Copyright policy: All transcripts on this site are the copyright of Seeking Alpha. However, we view them as an important resource for bloggers and journalists, and are excited to contribute to the democratization of financial information on the Internet. (Until now investors have had to pay thousands of dollars in subscription fees for transcripts.) So our reproduction policy is as follows: You may quote up to 400 words of any transcript on the condition that you attribute the transcript to Seeking Alpha and either link to the original transcript or to www.SeekingAlpha.com. All other use is prohibited.

THE INFORMATION CONTAINED HERE IS A TEXTUAL REPRESENTATION OF THE APPLICABLE COMPANY'S CONFERENCE CALL, CONFERENCE PRESENTATION OR OTHER AUDIO PRESENTATION, AND WHILE EFFORTS ARE MADE TO PROVIDE AN ACCURATE TRANSCRIPTION, THERE MAY BE MATERIAL ERRORS, OMISSIONS, OR INACCURACIES IN THE REPORTING OF THE SUBSTANCE OF THE AUDIO PRESENTATIONS. IN NO WAY DOES SEEKING ALPHA ASSUME ANY RESPONSIBILITY FOR ANY INVESTMENT OR OTHER DECISIONS MADE BASED UPON THE INFORMATION PROVIDED ON THIS WEB SITE OR IN ANY TRANSCRIPT. USERS ARE ADVISED TO REVIEW THE APPLICABLE COMPANY'S AUDIO PRESENTATION ITSELF AND THE APPLICABLE COMPANY'S SEC FILINGS BEFORE MAKING ANY INVESTMENT OR OTHER DECISIONS.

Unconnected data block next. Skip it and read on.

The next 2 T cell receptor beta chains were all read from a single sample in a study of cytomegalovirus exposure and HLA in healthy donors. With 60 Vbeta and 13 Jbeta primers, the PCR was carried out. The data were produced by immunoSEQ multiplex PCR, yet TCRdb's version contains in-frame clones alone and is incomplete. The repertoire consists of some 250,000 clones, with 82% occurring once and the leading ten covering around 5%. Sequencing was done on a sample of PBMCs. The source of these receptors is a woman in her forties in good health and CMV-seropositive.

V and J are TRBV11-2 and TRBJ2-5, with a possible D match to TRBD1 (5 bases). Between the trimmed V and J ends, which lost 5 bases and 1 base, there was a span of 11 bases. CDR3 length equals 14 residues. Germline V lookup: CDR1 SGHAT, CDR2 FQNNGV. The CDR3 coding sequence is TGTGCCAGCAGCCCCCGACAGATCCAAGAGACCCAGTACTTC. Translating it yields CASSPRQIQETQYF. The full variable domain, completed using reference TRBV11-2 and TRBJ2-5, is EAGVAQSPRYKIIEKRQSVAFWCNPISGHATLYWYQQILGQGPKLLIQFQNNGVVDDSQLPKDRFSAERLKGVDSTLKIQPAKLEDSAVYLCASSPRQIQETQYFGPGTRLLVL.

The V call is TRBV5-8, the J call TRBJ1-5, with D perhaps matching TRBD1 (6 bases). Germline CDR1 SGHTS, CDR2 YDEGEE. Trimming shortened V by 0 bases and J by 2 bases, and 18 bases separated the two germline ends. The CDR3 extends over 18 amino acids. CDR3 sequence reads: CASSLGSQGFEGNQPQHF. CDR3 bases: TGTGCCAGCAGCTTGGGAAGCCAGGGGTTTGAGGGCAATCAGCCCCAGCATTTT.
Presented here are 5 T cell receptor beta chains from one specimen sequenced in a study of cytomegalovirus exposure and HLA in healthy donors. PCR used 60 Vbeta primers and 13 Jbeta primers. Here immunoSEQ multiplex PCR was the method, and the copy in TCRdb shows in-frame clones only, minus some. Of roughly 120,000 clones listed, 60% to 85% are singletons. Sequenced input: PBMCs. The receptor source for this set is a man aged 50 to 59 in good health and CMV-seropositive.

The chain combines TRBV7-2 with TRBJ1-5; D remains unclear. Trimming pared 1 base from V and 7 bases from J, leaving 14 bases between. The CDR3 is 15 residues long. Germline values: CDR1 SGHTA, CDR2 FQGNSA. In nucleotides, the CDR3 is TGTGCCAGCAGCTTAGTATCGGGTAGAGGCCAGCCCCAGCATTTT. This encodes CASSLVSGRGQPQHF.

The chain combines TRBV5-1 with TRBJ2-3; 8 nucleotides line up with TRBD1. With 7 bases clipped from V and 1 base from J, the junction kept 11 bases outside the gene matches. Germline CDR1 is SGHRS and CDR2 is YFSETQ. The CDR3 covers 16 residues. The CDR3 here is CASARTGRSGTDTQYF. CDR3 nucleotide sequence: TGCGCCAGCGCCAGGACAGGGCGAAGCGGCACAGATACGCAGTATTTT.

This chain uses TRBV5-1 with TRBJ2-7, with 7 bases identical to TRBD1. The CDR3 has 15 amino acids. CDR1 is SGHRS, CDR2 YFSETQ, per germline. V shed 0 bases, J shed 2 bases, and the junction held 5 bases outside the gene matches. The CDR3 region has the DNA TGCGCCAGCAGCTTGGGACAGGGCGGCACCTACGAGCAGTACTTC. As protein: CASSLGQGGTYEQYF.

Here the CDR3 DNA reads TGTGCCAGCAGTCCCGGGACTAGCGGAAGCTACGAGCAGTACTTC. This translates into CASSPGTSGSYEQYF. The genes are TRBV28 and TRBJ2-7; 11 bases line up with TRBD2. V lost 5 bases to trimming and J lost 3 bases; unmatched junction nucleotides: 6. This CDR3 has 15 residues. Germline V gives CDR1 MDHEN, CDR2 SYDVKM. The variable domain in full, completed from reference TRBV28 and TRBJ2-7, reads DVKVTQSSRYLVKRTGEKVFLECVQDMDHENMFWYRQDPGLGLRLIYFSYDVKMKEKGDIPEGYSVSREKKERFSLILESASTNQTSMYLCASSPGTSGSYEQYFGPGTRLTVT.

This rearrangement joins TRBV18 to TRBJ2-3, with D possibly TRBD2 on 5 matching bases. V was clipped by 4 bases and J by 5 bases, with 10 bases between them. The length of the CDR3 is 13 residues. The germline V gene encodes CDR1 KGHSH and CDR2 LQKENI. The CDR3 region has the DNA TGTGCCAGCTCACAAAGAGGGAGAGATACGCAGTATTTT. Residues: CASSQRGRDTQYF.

If you have any additional questions about our online transcripts, please contact us at: transcripts@seekingalpha.com. Thank you!

Source: Fifth Third Bancorp Management Discusses Q3 2013 Results - Earnings Call Transcript
This Transcript
All Transcripts